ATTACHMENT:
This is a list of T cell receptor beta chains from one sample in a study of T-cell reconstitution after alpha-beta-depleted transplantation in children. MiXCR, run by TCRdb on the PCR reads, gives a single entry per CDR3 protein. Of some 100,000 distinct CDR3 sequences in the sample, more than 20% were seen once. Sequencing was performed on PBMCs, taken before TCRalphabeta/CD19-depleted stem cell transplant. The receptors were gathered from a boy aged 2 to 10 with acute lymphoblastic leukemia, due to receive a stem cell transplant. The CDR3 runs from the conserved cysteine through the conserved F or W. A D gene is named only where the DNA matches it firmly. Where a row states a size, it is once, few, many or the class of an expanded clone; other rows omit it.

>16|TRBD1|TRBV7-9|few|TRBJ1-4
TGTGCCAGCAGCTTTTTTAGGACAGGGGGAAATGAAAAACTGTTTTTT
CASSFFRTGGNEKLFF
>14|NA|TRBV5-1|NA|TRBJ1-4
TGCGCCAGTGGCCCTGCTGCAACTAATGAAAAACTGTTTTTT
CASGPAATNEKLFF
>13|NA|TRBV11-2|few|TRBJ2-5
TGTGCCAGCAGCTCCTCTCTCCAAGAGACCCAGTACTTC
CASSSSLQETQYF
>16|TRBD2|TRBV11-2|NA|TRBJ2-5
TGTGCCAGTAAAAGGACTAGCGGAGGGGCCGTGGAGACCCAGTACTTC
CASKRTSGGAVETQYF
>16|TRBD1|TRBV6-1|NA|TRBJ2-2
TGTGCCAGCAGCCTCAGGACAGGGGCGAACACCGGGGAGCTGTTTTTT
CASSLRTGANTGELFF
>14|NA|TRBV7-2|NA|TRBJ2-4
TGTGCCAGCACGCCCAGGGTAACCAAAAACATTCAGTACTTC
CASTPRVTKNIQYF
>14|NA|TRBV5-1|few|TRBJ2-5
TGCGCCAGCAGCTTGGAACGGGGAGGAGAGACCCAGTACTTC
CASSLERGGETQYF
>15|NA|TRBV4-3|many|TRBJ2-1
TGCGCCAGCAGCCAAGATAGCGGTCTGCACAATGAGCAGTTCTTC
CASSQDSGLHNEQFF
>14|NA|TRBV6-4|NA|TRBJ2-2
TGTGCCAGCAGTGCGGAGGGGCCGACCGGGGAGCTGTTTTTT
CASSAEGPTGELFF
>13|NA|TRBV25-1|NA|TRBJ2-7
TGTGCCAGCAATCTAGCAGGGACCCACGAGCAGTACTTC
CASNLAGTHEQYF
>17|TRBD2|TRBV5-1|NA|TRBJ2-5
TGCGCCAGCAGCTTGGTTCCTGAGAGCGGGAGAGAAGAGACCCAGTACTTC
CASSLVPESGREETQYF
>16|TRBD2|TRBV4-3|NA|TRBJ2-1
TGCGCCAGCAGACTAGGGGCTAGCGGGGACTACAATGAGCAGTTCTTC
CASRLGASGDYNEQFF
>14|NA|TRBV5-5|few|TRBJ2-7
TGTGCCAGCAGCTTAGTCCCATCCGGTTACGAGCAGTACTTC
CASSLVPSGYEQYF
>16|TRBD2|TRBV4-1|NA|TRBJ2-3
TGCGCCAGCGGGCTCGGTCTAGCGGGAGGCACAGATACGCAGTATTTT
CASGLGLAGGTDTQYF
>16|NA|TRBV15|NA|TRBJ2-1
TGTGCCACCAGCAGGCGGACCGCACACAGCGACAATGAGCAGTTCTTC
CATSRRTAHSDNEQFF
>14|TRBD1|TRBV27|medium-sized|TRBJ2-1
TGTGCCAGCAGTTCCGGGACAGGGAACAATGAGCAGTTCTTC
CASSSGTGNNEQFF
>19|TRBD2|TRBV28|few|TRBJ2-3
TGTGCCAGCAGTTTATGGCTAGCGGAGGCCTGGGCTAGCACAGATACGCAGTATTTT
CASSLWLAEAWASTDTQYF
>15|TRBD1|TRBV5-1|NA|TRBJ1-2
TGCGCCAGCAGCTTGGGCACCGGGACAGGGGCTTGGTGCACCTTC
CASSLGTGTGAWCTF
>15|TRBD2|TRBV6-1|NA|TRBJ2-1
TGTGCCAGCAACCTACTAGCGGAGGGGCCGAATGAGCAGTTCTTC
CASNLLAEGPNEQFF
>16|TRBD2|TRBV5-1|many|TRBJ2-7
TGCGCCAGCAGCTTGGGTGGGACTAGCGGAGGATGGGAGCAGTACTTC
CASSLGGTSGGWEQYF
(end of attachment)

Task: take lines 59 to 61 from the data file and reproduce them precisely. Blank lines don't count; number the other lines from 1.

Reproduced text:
>16|TRBD2|TRBV5-1|many|TRBJ2-7
TGCGCCAGCAGCTTGGGTGGGACTAGCGGAGGATGGGAGCAGTACTTC
CASSLGGTSGGWEQYF